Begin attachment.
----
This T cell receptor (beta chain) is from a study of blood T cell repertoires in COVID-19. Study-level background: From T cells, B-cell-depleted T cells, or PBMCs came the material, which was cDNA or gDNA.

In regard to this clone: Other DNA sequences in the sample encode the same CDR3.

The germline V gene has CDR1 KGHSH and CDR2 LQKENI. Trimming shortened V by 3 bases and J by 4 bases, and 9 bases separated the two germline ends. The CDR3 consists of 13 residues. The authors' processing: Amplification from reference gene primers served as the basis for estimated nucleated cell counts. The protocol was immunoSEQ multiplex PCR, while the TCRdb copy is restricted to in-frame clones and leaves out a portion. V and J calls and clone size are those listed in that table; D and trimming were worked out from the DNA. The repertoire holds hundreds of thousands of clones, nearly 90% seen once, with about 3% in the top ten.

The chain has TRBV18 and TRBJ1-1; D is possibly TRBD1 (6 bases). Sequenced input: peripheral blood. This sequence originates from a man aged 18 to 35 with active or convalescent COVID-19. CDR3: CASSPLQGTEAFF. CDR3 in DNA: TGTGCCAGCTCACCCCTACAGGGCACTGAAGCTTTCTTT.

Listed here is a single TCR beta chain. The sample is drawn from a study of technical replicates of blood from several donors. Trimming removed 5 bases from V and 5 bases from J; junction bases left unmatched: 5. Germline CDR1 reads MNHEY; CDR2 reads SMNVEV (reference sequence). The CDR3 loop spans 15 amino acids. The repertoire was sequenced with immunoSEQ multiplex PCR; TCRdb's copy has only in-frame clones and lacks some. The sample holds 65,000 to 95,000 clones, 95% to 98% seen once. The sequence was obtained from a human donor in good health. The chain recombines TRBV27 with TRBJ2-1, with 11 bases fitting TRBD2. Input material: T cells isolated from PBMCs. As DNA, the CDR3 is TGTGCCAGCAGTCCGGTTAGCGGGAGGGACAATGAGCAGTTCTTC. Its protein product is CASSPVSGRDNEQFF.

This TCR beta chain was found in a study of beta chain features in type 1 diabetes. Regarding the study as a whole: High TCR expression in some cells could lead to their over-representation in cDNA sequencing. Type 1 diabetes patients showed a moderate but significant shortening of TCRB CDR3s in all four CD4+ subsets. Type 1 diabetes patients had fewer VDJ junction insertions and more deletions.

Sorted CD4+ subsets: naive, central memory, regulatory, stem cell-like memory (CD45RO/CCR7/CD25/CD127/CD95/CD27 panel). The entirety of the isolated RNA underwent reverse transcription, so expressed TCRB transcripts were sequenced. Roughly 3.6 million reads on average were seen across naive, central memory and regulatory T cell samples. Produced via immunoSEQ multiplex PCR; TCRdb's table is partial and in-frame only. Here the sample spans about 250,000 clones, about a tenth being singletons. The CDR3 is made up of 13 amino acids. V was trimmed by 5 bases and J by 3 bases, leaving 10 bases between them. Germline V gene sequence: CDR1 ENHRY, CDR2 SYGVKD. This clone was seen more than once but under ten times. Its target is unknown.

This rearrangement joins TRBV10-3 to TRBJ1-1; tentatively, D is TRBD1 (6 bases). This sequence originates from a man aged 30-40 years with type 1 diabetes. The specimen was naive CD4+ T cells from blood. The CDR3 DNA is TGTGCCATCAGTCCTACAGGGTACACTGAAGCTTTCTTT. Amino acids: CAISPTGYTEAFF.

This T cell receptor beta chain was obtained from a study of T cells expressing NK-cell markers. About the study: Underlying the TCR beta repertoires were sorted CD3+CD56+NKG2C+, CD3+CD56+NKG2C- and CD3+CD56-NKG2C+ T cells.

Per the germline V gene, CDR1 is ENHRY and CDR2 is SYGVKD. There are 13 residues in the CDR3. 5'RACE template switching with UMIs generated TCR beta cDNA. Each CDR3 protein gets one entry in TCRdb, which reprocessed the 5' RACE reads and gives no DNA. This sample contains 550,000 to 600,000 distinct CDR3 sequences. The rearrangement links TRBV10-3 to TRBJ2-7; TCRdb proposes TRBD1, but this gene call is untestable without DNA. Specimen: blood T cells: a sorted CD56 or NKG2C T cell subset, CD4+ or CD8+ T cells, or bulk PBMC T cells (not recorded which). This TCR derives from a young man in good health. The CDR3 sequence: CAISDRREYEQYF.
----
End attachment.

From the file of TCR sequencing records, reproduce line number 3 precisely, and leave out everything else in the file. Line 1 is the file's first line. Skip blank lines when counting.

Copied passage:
The germline V gene has CDR1 KGHSH and CDR2 LQKENI. Trimming shortened V by 3 bases and J by 4 bases, and 9 bases separated the two germline ends. The CDR3 consists of 13 residues. The authors' processing: Amplification from reference gene primers served as the basis for estimated nucleated cell counts. The protocol was immunoSEQ multiplex PCR, while the TCRdb copy is restricted to in-frame clones and leaves out a portion. V and J calls and clone size are those listed in that table; D and trimming were worked out from the DNA. The repertoire holds hundreds of thousands of clones, nearly 90% seen once, with about 3% in the top ten.